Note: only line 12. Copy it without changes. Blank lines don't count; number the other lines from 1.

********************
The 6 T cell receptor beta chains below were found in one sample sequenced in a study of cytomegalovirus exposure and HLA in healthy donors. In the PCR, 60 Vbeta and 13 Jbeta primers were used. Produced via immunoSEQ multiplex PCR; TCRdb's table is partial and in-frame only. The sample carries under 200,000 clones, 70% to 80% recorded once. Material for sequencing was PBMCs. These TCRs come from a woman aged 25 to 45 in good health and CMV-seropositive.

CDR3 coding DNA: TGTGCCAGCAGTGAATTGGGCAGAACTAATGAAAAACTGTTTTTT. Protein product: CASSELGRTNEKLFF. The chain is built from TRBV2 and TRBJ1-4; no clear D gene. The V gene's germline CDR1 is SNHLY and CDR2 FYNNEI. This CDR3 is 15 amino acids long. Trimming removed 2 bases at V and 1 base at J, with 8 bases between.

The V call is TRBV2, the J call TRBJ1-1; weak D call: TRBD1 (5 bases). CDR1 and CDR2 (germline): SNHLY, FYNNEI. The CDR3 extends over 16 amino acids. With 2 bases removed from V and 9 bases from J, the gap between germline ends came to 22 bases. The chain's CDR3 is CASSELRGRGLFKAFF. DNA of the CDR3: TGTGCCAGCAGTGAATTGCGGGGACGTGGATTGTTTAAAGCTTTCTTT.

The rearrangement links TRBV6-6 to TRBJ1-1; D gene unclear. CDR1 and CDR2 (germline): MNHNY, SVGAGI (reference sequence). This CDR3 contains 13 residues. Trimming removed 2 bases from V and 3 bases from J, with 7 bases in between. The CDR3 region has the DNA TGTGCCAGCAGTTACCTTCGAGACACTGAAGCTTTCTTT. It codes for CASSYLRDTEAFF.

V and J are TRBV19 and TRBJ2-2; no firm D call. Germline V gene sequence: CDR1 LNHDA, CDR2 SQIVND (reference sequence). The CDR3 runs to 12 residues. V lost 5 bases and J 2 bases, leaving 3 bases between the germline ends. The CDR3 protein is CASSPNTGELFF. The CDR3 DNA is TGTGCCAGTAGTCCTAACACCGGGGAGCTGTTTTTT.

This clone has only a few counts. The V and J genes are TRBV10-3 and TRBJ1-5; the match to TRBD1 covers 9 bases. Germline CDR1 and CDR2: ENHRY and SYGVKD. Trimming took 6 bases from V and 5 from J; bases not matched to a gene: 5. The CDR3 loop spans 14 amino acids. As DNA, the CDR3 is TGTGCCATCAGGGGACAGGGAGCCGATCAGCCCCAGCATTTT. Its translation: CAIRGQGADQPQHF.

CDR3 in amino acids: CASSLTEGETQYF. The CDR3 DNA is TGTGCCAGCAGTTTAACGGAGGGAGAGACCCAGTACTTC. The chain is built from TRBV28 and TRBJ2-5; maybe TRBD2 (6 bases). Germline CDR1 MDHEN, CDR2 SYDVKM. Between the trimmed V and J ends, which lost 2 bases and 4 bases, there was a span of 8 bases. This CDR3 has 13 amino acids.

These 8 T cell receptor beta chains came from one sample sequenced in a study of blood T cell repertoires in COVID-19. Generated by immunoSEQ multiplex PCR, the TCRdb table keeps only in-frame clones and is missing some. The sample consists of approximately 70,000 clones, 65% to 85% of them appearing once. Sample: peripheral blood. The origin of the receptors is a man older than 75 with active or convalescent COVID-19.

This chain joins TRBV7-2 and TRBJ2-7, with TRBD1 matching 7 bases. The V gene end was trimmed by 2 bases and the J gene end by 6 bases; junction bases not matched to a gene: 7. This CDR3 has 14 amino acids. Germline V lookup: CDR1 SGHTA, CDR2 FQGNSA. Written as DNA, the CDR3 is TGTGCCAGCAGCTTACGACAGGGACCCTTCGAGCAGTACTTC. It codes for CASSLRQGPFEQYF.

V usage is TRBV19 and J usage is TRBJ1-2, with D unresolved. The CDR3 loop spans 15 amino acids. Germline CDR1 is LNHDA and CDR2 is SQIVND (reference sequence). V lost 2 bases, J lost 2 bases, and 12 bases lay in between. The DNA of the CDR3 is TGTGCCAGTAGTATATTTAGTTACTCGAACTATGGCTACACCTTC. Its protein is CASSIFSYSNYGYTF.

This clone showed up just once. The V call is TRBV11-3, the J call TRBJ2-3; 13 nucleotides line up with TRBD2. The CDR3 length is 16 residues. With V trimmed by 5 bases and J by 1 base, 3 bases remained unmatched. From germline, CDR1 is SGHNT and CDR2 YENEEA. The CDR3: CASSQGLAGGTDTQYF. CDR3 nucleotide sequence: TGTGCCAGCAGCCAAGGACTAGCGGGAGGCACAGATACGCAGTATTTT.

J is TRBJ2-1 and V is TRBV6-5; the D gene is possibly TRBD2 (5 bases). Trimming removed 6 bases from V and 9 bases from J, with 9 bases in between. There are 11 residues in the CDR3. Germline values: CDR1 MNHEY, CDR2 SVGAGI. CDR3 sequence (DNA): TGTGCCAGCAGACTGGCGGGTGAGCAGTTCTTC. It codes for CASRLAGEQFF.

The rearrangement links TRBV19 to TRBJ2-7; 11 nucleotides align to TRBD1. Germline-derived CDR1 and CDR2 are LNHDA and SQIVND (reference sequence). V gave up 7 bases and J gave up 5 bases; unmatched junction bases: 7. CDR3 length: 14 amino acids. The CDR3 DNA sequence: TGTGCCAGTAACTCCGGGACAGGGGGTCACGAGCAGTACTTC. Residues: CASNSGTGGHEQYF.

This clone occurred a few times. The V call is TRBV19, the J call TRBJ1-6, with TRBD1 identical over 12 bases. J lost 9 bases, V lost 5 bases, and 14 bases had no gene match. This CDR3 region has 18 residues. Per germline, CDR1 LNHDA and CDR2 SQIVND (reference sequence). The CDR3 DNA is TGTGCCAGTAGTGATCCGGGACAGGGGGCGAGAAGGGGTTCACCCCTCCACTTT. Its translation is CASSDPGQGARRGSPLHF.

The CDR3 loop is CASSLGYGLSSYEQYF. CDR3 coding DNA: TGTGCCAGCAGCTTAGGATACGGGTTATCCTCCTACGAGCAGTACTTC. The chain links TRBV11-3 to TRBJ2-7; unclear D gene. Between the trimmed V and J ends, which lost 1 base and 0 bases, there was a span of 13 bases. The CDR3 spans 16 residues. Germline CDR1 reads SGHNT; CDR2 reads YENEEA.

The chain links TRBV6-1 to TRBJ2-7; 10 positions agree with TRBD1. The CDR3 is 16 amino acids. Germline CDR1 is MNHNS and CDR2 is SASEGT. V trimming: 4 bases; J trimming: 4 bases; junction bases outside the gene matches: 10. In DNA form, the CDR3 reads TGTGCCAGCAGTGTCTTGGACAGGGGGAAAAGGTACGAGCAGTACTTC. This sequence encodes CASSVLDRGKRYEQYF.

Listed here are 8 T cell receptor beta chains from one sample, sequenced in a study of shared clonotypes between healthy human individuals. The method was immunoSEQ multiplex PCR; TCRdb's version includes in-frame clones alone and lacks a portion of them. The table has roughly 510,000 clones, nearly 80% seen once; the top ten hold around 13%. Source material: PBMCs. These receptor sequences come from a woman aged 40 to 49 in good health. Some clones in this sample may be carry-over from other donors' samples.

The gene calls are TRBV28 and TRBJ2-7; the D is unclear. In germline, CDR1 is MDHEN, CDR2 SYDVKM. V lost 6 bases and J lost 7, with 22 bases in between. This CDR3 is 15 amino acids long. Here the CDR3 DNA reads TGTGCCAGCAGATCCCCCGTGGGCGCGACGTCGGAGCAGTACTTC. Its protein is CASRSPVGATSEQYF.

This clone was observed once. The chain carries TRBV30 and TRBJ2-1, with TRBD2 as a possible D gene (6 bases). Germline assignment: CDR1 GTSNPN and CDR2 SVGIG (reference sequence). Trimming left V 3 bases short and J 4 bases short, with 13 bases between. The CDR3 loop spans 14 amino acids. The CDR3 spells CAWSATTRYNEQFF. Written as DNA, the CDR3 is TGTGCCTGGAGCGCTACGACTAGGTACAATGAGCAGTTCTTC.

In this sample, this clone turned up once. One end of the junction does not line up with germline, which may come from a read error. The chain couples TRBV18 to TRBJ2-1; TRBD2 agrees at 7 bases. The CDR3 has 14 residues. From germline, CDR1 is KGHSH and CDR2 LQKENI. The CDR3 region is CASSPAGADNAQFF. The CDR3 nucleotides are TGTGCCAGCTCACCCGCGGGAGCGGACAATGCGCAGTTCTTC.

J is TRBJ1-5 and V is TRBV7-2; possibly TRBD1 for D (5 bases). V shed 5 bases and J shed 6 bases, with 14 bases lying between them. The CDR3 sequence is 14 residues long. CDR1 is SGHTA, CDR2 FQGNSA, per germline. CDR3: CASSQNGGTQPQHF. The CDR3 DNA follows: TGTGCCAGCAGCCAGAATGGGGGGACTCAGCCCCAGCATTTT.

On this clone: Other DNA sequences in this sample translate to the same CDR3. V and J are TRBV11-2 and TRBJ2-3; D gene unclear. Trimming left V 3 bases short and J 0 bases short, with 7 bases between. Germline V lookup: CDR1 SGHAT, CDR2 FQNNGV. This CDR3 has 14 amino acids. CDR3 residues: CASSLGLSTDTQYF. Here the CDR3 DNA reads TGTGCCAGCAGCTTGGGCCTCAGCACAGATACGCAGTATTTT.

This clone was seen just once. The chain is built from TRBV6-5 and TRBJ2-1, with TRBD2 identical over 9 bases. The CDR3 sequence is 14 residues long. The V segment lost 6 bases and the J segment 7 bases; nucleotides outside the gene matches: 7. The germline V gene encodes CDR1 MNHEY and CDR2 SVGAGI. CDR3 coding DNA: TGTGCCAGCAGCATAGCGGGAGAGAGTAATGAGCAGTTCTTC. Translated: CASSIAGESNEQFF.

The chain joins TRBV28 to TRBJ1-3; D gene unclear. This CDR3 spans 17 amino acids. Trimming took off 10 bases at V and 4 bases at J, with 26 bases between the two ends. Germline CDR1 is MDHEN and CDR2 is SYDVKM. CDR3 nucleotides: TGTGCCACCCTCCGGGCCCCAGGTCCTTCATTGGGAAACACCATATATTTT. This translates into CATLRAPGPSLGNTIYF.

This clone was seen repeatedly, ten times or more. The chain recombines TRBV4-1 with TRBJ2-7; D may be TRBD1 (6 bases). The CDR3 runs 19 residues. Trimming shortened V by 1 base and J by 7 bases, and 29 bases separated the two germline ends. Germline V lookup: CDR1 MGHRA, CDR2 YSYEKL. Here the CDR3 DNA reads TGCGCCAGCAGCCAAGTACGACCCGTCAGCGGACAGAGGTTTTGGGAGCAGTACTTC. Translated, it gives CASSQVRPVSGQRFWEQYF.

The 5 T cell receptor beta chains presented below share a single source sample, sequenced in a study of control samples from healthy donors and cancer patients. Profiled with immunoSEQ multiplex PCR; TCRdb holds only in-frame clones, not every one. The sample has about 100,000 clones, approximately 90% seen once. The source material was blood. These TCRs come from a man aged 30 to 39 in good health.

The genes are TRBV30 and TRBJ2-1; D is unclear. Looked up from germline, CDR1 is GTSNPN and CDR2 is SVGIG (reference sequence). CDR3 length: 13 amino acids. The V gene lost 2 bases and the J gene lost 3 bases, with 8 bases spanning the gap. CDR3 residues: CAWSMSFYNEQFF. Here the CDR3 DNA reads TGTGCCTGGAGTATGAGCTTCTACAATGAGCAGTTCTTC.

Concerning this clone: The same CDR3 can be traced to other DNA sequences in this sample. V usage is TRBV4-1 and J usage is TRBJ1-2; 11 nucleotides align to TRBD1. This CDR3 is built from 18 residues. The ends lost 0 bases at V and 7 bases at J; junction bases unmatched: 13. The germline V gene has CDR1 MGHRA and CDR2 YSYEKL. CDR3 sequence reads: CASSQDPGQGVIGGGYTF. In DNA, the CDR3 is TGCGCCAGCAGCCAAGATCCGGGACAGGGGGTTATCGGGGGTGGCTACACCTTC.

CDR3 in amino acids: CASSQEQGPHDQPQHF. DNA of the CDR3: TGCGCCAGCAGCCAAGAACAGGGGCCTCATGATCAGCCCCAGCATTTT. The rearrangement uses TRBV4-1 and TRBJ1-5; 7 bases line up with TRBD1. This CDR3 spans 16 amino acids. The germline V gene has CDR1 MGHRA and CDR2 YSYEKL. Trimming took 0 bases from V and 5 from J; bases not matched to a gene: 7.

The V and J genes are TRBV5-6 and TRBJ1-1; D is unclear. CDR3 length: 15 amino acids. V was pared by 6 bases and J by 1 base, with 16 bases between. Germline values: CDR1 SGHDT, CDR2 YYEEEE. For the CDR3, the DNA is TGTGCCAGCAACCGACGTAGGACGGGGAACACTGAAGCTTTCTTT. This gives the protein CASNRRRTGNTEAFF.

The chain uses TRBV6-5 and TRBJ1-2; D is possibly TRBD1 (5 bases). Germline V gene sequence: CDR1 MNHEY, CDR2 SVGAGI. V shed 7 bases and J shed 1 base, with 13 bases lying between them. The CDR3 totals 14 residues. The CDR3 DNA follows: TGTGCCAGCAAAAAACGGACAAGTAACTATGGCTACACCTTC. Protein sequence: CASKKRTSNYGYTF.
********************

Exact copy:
J is TRBJ2-1 and V is TRBV6-5; the D gene is possibly TRBD2 (5 bases). Trimming removed 6 bases from V and 9 bases from J, with 9 bases in between. There are 11 residues in the CDR3. Germline values: CDR1 MNHEY, CDR2 SVGAGI. CDR3 sequence (DNA): TGTGCCAGCAGACTGGCGGGTGAGCAGTTCTTC. It codes for CASRLAGEQFF.